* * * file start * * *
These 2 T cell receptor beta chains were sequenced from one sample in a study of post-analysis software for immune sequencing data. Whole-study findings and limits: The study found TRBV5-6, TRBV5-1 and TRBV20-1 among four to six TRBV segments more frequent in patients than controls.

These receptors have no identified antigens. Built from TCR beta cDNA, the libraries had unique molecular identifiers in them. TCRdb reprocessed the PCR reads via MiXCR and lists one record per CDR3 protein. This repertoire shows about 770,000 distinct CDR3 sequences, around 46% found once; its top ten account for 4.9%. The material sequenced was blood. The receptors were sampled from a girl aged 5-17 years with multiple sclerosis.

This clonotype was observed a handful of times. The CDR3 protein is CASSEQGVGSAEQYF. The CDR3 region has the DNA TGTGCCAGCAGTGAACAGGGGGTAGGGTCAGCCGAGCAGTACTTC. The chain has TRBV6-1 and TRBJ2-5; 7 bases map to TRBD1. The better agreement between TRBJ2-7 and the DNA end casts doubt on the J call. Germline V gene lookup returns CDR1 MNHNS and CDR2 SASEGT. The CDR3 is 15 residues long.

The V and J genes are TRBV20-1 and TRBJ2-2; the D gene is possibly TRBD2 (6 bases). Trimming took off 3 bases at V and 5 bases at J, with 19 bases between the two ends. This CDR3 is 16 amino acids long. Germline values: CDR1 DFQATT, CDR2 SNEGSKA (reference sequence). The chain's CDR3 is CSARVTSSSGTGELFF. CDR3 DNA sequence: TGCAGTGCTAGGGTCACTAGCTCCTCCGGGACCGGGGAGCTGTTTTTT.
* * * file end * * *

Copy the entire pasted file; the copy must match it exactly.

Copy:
These 2 T cell receptor beta chains were sequenced from one sample in a study of post-analysis software for immune sequencing data. Whole-study findings and limits: The study found TRBV5-6, TRBV5-1 and TRBV20-1 among four to six TRBV segments more frequent in patients than controls.

These receptors have no identified antigens. Built from TCR beta cDNA, the libraries had unique molecular identifiers in them. TCRdb reprocessed the PCR reads via MiXCR and lists one record per CDR3 protein. This repertoire shows about 770,000 distinct CDR3 sequences, around 46% found once; its top ten account for 4.9%. The material sequenced was blood. The receptors were sampled from a girl aged 5-17 years with multiple sclerosis.

This clonotype was observed a handful of times. The CDR3 protein is CASSEQGVGSAEQYF. The CDR3 region has the DNA TGTGCCAGCAGTGAACAGGGGGTAGGGTCAGCCGAGCAGTACTTC. The chain has TRBV6-1 and TRBJ2-5; 7 bases map to TRBD1. The better agreement between TRBJ2-7 and the DNA end casts doubt on the J call. Germline V gene lookup returns CDR1 MNHNS and CDR2 SASEGT. The CDR3 is 15 residues long.

The V and J genes are TRBV20-1 and TRBJ2-2; the D gene is possibly TRBD2 (6 bases). Trimming took off 3 bases at V and 5 bases at J, with 19 bases between the two ends. This CDR3 is 16 amino acids long. Germline values: CDR1 DFQATT, CDR2 SNEGSKA (reference sequence). The chain's CDR3 is CSARVTSSSGTGELFF. CDR3 DNA sequence: TGCAGTGCTAGGGTCACTAGCTCCTCCGGGACCGGGGAGCTGTTTTTT.